By the way, I only ever knew Miracle Whip growing up and did not experience real mayonnaise until I got to college, but as soon as I did… OMG, what a revelation. See, Miracle Whip has always been classified as a salad dressing and not mayo. It also has more sugar and carbs than real mayo, which has none of either and is lower in sodium. On the other hand, real mayo does have more Calories because it has more fat, so it’s a trade-off.
Did I mention that real mayo tastes a hell of a lot better than the abomination that is Miracle Whip?
But, as a kid, I loved the cheese sandwiches my mom would often put in my lunch and the grilled cheese sandwiches (swap mayo for margarine, but otherwise the same) she would make and the mac and cheese, made with longhorn Colby cheddar and a can of cream of mushroom soup. Both of those combined, even divided by the number of servings, were still ridiculously loaded down with sodium.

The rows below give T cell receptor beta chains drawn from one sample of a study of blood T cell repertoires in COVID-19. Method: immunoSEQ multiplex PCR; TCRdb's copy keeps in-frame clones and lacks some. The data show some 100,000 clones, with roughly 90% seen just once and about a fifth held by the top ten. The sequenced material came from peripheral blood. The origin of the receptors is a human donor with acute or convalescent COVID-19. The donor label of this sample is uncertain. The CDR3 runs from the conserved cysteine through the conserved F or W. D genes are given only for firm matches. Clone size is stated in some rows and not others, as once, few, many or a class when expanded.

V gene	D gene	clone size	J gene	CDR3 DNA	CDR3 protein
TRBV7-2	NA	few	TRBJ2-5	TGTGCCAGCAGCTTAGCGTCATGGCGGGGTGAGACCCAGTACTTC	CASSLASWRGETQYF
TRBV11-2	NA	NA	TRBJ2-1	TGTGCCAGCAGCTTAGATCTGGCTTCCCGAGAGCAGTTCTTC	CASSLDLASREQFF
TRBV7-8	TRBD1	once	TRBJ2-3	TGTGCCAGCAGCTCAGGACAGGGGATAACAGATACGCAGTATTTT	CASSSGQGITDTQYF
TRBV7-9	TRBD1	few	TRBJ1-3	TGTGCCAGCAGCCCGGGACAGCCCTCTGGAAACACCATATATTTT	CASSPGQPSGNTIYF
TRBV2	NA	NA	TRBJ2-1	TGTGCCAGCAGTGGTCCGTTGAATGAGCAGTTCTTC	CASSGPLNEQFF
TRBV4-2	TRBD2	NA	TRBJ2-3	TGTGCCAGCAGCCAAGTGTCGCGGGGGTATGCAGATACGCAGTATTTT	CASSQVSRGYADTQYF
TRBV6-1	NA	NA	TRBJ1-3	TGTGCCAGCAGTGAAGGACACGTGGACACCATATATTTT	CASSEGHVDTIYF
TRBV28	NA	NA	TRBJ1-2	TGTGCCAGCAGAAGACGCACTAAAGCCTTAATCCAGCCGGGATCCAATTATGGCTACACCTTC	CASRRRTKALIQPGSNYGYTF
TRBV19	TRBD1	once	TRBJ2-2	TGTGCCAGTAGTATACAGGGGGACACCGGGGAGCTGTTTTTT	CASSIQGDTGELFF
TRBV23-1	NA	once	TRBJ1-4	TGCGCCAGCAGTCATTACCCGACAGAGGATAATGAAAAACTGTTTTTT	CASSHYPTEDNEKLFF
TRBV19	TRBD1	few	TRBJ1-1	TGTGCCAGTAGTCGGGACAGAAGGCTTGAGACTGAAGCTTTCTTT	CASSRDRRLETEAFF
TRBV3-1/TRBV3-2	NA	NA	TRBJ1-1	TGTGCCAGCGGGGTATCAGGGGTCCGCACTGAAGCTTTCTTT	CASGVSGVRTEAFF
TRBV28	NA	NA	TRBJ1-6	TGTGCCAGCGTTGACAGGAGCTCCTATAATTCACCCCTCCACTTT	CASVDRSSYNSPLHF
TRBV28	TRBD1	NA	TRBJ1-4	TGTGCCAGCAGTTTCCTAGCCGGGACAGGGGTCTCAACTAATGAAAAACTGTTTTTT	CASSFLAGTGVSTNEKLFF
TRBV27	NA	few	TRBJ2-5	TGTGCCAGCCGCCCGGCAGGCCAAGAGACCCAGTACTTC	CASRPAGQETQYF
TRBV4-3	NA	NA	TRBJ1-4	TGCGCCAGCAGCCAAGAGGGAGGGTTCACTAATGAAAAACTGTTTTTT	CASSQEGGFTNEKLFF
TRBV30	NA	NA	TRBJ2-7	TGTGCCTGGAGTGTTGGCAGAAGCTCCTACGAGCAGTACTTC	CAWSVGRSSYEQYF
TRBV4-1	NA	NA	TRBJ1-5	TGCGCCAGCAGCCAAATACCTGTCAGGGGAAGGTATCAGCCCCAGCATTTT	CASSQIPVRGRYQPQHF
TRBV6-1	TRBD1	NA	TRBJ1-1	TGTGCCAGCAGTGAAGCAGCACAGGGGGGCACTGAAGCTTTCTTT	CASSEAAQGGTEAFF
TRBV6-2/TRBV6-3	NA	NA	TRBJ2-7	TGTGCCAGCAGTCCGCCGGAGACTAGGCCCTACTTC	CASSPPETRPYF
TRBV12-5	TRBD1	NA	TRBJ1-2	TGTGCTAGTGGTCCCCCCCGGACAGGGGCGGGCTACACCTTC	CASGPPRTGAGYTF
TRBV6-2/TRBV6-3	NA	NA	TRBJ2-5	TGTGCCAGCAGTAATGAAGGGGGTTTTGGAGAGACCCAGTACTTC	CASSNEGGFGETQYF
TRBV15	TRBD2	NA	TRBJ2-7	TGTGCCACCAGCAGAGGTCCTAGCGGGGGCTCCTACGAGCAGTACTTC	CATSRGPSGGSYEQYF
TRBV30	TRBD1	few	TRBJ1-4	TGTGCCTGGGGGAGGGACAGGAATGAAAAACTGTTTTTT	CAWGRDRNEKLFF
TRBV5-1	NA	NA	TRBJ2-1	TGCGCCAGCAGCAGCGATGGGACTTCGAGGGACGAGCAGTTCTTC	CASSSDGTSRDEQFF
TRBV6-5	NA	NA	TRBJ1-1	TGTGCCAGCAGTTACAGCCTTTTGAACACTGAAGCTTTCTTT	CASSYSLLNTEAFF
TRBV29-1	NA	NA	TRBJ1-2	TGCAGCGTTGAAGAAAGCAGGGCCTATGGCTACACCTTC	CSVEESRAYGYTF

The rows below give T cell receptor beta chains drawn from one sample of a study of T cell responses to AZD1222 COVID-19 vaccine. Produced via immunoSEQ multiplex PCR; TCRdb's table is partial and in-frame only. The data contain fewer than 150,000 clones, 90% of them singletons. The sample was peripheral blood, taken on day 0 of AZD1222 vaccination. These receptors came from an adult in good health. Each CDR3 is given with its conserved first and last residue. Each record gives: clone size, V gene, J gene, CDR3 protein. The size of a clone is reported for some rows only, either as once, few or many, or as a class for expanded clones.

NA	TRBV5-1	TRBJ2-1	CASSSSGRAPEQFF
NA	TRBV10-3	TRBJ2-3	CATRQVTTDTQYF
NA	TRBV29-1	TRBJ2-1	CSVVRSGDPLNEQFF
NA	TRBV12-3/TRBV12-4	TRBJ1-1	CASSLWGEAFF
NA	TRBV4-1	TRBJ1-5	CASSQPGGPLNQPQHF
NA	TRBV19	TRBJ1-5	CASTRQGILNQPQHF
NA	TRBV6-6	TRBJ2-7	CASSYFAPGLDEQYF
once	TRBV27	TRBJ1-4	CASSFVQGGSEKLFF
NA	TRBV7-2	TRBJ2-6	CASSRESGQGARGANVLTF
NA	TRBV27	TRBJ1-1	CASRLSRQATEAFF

That’s the thing about soup — it is ridiculously high in sodium, almost without exception and, quite often, the “light” or “healthy” options are almost as bad. Here are just a couple of examples of Campbell’s brand soups. Their Healthy Request® Italian-Style Wedding Soup does only have 410 mgs of sodium per one cup serving, but switch to either the regular or light version, and suddenly you get 790 mgs. Their light creamy chicken Alfredo only has 100 mgs less sodium than the regular version, at 690 vs 790. The same is true for their New England clam chowder, but worse, with 790 and 890 mgs of sodium respectively for the light and regular versions.
“Vegetable medley” sounds like a perfectly healthy soup, right? Nope. It has the same 790 mgs of sodium per serving as some of the others, and that’s according to Campbell’s own nutritional info site. And don’t forget that a typical can of soup actually has two and a half servings in it. If you’re the type to ignore that information and just eat the whole can, you can find yourself on the receiving end of as much as 2,225 mgs in one meal — or in less than one meal, if you have a sandwich along with your soup.